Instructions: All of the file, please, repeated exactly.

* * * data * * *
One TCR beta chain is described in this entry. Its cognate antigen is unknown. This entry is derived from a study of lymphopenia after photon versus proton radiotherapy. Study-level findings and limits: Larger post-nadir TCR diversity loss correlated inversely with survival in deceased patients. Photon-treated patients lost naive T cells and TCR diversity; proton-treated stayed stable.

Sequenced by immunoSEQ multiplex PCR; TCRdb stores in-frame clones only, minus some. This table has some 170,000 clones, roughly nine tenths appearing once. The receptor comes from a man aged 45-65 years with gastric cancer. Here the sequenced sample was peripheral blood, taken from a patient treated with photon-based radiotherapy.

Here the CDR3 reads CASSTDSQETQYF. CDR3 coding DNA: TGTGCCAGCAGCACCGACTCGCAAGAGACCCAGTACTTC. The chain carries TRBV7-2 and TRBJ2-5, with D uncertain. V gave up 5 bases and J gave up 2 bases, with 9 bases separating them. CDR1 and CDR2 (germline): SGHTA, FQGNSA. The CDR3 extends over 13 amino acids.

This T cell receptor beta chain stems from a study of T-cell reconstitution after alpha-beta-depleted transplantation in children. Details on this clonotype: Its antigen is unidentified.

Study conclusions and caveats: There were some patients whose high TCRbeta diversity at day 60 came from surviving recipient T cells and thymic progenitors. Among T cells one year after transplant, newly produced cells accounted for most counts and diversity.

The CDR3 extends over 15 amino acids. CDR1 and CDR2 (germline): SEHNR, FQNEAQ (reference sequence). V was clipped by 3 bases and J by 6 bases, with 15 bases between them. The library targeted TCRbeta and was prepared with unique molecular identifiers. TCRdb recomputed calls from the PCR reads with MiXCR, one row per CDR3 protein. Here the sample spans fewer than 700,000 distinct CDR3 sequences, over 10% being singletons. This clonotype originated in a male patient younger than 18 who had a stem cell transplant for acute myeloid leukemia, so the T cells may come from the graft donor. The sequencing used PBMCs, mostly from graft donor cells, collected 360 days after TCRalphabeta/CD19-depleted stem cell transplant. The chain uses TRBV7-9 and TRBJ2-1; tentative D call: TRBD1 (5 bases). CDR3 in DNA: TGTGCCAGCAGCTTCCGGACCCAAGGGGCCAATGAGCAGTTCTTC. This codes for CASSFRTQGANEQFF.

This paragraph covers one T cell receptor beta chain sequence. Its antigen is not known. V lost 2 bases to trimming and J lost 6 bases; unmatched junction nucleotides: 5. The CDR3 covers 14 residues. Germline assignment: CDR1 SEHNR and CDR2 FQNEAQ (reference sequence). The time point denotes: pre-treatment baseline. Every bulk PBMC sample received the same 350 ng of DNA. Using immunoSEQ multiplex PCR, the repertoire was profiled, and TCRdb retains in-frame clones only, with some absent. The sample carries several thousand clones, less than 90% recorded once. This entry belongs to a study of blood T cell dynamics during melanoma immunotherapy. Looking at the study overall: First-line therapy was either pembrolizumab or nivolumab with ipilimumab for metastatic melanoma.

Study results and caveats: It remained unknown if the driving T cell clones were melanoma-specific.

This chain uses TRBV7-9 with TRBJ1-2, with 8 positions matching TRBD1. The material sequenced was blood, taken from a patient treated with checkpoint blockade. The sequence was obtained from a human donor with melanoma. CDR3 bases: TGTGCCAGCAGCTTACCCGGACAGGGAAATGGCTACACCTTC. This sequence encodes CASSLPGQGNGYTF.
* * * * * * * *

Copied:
One TCR beta chain is described in this entry. Its cognate antigen is unknown. This entry is derived from a study of lymphopenia after photon versus proton radiotherapy. Study-level findings and limits: Larger post-nadir TCR diversity loss correlated inversely with survival in deceased patients. Photon-treated patients lost naive T cells and TCR diversity; proton-treated stayed stable.

Sequenced by immunoSEQ multiplex PCR; TCRdb stores in-frame clones only, minus some. This table has some 170,000 clones, roughly nine tenths appearing once. The receptor comes from a man aged 45-65 years with gastric cancer. Here the sequenced sample was peripheral blood, taken from a patient treated with photon-based radiotherapy.

Here the CDR3 reads CASSTDSQETQYF. CDR3 coding DNA: TGTGCCAGCAGCACCGACTCGCAAGAGACCCAGTACTTC. The chain carries TRBV7-2 and TRBJ2-5, with D uncertain. V gave up 5 bases and J gave up 2 bases, with 9 bases separating them. CDR1 and CDR2 (germline): SGHTA, FQGNSA. The CDR3 extends over 13 amino acids.

This T cell receptor beta chain stems from a study of T-cell reconstitution after alpha-beta-depleted transplantation in children. Details on this clonotype: Its antigen is unidentified.

Study conclusions and caveats: There were some patients whose high TCRbeta diversity at day 60 came from surviving recipient T cells and thymic progenitors. Among T cells one year after transplant, newly produced cells accounted for most counts and diversity.

The CDR3 extends over 15 amino acids. CDR1 and CDR2 (germline): SEHNR, FQNEAQ (reference sequence). V was clipped by 3 bases and J by 6 bases, with 15 bases between them. The library targeted TCRbeta and was prepared with unique molecular identifiers. TCRdb recomputed calls from the PCR reads with MiXCR, one row per CDR3 protein. Here the sample spans fewer than 700,000 distinct CDR3 sequences, over 10% being singletons. This clonotype originated in a male patient younger than 18 who had a stem cell transplant for acute myeloid leukemia, so the T cells may come from the graft donor. The sequencing used PBMCs, mostly from graft donor cells, collected 360 days after TCRalphabeta/CD19-depleted stem cell transplant. The chain uses TRBV7-9 and TRBJ2-1; tentative D call: TRBD1 (5 bases). CDR3 in DNA: TGTGCCAGCAGCTTCCGGACCCAAGGGGCCAATGAGCAGTTCTTC. This codes for CASSFRTQGANEQFF.

This paragraph covers one T cell receptor beta chain sequence. Its antigen is not known. V lost 2 bases to trimming and J lost 6 bases; unmatched junction nucleotides: 5. The CDR3 covers 14 residues. Germline assignment: CDR1 SEHNR and CDR2 FQNEAQ (reference sequence). The time point denotes: pre-treatment baseline. Every bulk PBMC sample received the same 350 ng of DNA. Using immunoSEQ multiplex PCR, the repertoire was profiled, and TCRdb retains in-frame clones only, with some absent. The sample carries several thousand clones, less than 90% recorded once. This entry belongs to a study of blood T cell dynamics during melanoma immunotherapy. Looking at the study overall: First-line therapy was either pembrolizumab or nivolumab with ipilimumab for metastatic melanoma.

Study results and caveats: It remained unknown if the driving T cell clones were melanoma-specific.

This chain uses TRBV7-9 with TRBJ1-2, with 8 positions matching TRBD1. The material sequenced was blood, taken from a patient treated with checkpoint blockade. The sequence was obtained from a human donor with melanoma. CDR3 bases: TGTGCCAGCAGCTTACCCGGACAGGGAAATGGCTACACCTTC. This sequence encodes CASSLPGQGNGYTF.